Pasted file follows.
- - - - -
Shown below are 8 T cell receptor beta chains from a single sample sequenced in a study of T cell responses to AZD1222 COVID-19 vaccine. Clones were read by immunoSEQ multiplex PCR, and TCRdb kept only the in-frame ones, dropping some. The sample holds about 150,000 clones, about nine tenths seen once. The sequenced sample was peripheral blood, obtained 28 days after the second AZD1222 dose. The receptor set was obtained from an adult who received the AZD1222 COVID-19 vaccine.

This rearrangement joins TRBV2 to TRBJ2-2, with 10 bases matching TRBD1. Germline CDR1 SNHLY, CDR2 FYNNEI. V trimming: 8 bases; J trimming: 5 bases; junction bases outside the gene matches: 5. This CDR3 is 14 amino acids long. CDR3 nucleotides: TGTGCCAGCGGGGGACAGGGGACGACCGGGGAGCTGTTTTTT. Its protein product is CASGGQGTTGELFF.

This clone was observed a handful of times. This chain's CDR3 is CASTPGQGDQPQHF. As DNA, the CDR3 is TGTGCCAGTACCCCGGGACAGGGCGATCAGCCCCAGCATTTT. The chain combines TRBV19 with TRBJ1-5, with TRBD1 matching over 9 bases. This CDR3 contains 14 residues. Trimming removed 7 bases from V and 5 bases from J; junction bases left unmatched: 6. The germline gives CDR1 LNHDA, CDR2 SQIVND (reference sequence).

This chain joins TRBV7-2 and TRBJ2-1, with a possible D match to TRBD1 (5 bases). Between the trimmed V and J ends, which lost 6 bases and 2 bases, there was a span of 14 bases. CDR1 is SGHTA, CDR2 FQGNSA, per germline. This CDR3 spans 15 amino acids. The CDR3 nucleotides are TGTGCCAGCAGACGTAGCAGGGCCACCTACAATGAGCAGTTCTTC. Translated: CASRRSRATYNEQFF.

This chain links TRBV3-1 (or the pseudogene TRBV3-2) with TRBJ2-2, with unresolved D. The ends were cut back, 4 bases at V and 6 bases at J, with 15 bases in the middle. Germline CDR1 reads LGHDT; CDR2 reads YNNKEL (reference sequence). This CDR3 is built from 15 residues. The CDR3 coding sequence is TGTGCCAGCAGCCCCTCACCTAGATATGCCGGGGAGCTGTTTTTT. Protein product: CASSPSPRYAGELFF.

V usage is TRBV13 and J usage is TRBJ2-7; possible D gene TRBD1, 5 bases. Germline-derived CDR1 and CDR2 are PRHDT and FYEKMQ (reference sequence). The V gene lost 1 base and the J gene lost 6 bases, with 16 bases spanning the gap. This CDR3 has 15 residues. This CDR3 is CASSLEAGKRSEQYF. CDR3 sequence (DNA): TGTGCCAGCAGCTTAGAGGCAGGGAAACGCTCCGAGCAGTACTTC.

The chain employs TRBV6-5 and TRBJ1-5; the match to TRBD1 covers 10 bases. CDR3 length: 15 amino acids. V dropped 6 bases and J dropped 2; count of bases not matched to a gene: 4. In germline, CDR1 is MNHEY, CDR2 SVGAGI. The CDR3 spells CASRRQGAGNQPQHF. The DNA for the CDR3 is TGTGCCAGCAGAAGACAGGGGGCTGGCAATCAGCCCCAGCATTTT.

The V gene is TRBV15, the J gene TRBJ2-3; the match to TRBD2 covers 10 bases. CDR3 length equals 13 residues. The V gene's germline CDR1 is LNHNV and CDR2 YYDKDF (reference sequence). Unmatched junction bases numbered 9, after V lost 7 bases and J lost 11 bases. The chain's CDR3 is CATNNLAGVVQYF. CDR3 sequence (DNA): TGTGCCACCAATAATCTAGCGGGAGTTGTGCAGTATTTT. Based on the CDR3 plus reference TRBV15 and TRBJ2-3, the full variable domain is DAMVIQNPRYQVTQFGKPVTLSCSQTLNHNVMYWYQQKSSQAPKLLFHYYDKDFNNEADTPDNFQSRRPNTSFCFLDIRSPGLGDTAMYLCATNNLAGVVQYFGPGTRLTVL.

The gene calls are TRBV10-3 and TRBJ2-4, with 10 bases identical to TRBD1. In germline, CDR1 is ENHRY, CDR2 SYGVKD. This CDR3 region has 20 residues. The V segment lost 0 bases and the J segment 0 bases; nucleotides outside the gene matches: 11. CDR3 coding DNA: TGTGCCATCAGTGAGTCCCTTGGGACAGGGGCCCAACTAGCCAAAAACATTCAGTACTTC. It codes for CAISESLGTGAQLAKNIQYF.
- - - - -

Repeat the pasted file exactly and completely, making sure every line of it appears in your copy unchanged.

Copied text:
Shown below are 8 T cell receptor beta chains from a single sample sequenced in a study of T cell responses to AZD1222 COVID-19 vaccine. Clones were read by immunoSEQ multiplex PCR, and TCRdb kept only the in-frame ones, dropping some. The sample holds about 150,000 clones, about nine tenths seen once. The sequenced sample was peripheral blood, obtained 28 days after the second AZD1222 dose. The receptor set was obtained from an adult who received the AZD1222 COVID-19 vaccine.

This rearrangement joins TRBV2 to TRBJ2-2, with 10 bases matching TRBD1. Germline CDR1 SNHLY, CDR2 FYNNEI. V trimming: 8 bases; J trimming: 5 bases; junction bases outside the gene matches: 5. This CDR3 is 14 amino acids long. CDR3 nucleotides: TGTGCCAGCGGGGGACAGGGGACGACCGGGGAGCTGTTTTTT. Its protein product is CASGGQGTTGELFF.

This clone was observed a handful of times. This chain's CDR3 is CASTPGQGDQPQHF. As DNA, the CDR3 is TGTGCCAGTACCCCGGGACAGGGCGATCAGCCCCAGCATTTT. The chain combines TRBV19 with TRBJ1-5, with TRBD1 matching over 9 bases. This CDR3 contains 14 residues. Trimming removed 7 bases from V and 5 bases from J; junction bases left unmatched: 6. The germline gives CDR1 LNHDA, CDR2 SQIVND (reference sequence).

This chain joins TRBV7-2 and TRBJ2-1, with a possible D match to TRBD1 (5 bases). Between the trimmed V and J ends, which lost 6 bases and 2 bases, there was a span of 14 bases. CDR1 is SGHTA, CDR2 FQGNSA, per germline. This CDR3 spans 15 amino acids. The CDR3 nucleotides are TGTGCCAGCAGACGTAGCAGGGCCACCTACAATGAGCAGTTCTTC. Translated: CASRRSRATYNEQFF.

This chain links TRBV3-1 (or the pseudogene TRBV3-2) with TRBJ2-2, with unresolved D. The ends were cut back, 4 bases at V and 6 bases at J, with 15 bases in the middle. Germline CDR1 reads LGHDT; CDR2 reads YNNKEL (reference sequence). This CDR3 is built from 15 residues. The CDR3 coding sequence is TGTGCCAGCAGCCCCTCACCTAGATATGCCGGGGAGCTGTTTTTT. Protein product: CASSPSPRYAGELFF.

V usage is TRBV13 and J usage is TRBJ2-7; possible D gene TRBD1, 5 bases. Germline-derived CDR1 and CDR2 are PRHDT and FYEKMQ (reference sequence). The V gene lost 1 base and the J gene lost 6 bases, with 16 bases spanning the gap. This CDR3 has 15 residues. This CDR3 is CASSLEAGKRSEQYF. CDR3 sequence (DNA): TGTGCCAGCAGCTTAGAGGCAGGGAAACGCTCCGAGCAGTACTTC.

The chain employs TRBV6-5 and TRBJ1-5; the match to TRBD1 covers 10 bases. CDR3 length: 15 amino acids. V dropped 6 bases and J dropped 2; count of bases not matched to a gene: 4. In germline, CDR1 is MNHEY, CDR2 SVGAGI. The CDR3 spells CASRRQGAGNQPQHF. The DNA for the CDR3 is TGTGCCAGCAGAAGACAGGGGGCTGGCAATCAGCCCCAGCATTTT.

The V gene is TRBV15, the J gene TRBJ2-3; the match to TRBD2 covers 10 bases. CDR3 length equals 13 residues. The V gene's germline CDR1 is LNHNV and CDR2 YYDKDF (reference sequence). Unmatched junction bases numbered 9, after V lost 7 bases and J lost 11 bases. The chain's CDR3 is CATNNLAGVVQYF. CDR3 sequence (DNA): TGTGCCACCAATAATCTAGCGGGAGTTGTGCAGTATTTT. Based on the CDR3 plus reference TRBV15 and TRBJ2-3, the full variable domain is DAMVIQNPRYQVTQFGKPVTLSCSQTLNHNVMYWYQQKSSQAPKLLFHYYDKDFNNEADTPDNFQSRRPNTSFCFLDIRSPGLGDTAMYLCATNNLAGVVQYFGPGTRLTVL.

The gene calls are TRBV10-3 and TRBJ2-4, with 10 bases identical to TRBD1. In germline, CDR1 is ENHRY, CDR2 SYGVKD. This CDR3 region has 20 residues. The V segment lost 0 bases and the J segment 0 bases; nucleotides outside the gene matches: 11. CDR3 coding DNA: TGTGCCATCAGTGAGTCCCTTGGGACAGGGGCCCAACTAGCCAAAAACATTCAGTACTTC. It codes for CAISESLGTGAQLAKNIQYF.